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While some folks recommend a jig saw, which I too have used in the past, I would like to recommend a Roto-Zip tool with a spiral bit (sort of looks like a drill bit, but it is actually a cutting bit.) They really work well, virtually eliminates the edge chipping that occurs with a jig saw blade, (even the fine toothed ones will cause chips if you don't hold them really tight to the work surface.) Just my two cents worth. Good luck with your project.
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Old 06-13-2009, 07:39 PM   #9
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I have a laminate trimmer that I use. It's basically a small handheld router. I am able to use lots of different router bits with it. The base is some type of plastic stuff and will not scratch the fiberglass.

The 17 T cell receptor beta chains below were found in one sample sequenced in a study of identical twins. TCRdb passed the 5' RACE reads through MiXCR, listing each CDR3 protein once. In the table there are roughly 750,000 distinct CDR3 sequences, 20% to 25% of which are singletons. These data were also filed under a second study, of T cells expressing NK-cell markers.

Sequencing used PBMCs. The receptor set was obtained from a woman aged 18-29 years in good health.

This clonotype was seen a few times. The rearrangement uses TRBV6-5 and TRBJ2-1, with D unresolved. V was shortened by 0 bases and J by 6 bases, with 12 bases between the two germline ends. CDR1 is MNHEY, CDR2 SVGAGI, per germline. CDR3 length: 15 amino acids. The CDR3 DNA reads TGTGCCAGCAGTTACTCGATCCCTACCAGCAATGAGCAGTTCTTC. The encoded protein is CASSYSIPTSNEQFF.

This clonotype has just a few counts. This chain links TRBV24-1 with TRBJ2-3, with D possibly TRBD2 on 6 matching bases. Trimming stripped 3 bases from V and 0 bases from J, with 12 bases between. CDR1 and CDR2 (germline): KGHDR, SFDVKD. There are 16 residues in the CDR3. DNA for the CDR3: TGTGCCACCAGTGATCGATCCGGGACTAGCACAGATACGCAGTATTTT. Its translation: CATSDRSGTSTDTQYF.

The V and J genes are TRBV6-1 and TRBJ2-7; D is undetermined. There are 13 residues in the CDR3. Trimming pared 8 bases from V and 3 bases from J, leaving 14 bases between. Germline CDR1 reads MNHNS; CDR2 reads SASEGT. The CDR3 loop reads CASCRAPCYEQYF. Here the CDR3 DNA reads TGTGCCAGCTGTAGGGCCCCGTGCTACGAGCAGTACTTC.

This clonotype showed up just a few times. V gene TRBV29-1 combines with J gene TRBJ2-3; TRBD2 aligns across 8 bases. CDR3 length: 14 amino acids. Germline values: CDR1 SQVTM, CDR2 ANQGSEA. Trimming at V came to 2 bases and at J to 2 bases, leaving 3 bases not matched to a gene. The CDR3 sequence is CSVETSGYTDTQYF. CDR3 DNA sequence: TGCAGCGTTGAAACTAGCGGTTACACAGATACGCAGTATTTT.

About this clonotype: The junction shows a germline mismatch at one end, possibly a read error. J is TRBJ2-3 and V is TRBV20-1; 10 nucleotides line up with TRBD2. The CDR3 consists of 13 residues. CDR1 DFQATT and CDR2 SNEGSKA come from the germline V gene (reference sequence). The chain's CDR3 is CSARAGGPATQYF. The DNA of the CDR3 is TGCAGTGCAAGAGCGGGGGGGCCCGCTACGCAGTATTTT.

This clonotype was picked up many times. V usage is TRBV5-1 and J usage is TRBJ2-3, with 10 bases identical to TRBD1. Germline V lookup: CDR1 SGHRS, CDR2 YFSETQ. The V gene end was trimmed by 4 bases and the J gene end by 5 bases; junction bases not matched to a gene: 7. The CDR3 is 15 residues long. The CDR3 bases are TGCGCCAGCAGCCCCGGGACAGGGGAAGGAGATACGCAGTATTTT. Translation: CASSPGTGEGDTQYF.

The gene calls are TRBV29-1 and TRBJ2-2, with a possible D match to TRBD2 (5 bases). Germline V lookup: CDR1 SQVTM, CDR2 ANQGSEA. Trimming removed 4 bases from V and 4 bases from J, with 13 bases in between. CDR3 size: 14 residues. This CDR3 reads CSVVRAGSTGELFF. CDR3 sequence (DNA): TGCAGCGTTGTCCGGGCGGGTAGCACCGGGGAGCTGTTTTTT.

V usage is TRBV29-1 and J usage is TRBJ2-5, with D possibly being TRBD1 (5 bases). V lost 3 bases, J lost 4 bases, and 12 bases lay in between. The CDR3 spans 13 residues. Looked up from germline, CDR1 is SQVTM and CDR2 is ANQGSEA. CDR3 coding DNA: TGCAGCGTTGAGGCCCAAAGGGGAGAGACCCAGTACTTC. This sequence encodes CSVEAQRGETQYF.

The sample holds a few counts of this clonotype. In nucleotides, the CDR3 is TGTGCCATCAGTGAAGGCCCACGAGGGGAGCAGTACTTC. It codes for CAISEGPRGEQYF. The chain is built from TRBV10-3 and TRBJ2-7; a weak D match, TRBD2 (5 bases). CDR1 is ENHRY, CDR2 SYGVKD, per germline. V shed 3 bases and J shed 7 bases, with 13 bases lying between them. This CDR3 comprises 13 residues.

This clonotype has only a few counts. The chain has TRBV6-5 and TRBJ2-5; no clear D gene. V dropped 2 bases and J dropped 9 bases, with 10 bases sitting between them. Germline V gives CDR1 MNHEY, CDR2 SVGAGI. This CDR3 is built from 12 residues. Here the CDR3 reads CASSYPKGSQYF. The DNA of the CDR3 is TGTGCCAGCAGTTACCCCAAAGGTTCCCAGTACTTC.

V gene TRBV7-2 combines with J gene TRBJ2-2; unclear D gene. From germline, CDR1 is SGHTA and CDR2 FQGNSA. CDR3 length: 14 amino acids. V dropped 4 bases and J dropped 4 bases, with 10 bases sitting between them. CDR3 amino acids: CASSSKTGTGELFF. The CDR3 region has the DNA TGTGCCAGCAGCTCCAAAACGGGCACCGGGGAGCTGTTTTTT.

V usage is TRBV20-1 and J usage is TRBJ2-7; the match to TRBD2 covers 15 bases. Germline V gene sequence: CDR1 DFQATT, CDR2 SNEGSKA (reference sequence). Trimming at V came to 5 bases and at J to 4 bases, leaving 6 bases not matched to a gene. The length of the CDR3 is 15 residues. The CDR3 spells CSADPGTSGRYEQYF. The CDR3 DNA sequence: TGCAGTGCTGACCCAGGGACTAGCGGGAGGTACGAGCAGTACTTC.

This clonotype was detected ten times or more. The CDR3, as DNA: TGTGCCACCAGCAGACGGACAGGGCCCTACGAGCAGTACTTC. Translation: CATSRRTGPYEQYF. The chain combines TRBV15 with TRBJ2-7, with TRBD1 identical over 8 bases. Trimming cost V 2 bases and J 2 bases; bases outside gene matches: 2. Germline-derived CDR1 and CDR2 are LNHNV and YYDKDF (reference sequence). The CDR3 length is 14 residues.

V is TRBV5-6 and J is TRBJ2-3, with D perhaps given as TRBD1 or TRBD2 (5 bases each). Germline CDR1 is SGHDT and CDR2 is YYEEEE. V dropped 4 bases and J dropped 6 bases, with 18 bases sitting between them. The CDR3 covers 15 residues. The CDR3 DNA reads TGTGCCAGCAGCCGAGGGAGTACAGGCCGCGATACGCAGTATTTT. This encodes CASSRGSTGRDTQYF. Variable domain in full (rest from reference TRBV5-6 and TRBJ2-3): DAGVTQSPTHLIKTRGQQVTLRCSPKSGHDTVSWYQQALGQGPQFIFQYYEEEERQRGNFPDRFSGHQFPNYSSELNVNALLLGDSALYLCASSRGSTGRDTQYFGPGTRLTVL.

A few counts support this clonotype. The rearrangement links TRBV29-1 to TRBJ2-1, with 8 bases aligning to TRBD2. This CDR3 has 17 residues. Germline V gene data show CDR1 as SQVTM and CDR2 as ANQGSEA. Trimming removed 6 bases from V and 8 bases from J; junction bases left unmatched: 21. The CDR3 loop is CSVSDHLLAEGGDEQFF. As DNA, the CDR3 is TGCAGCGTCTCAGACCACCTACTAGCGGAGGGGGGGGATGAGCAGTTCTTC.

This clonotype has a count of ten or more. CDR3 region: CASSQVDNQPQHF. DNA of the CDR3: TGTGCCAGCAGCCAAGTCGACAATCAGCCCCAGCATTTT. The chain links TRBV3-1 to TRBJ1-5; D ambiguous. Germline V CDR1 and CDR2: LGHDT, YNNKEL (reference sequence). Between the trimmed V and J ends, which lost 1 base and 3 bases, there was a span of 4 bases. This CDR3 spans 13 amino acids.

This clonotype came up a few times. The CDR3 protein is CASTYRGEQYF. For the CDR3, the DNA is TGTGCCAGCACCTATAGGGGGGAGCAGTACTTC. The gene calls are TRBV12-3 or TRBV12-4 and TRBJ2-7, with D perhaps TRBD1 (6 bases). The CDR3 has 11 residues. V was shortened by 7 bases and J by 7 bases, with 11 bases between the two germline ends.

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Old 06-13-2009, 09:36 PM   #10
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For material 1/8" or les in thickness, I use a nibbling tool. You can cut fibreglass and aluminum with it and cut it with very high precision.
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Old 06-14-2009, 03:58 PM   #11
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I got the job done.Used the dremel and jigsaw.This was a small job and I was nervous about cutting the hole to big.I just cut a little bit at a time.Thank you all for your help.Pat.
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Old 06-14-2009, 09:07 PM   #12
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too late now, sorry, just saw this. You can buy a mini skill saw type attachment for your dremel tool. Plunge cut and go.

it's about a 2 inch diameter blade, and looks exactly like a skill saw. very easy to handle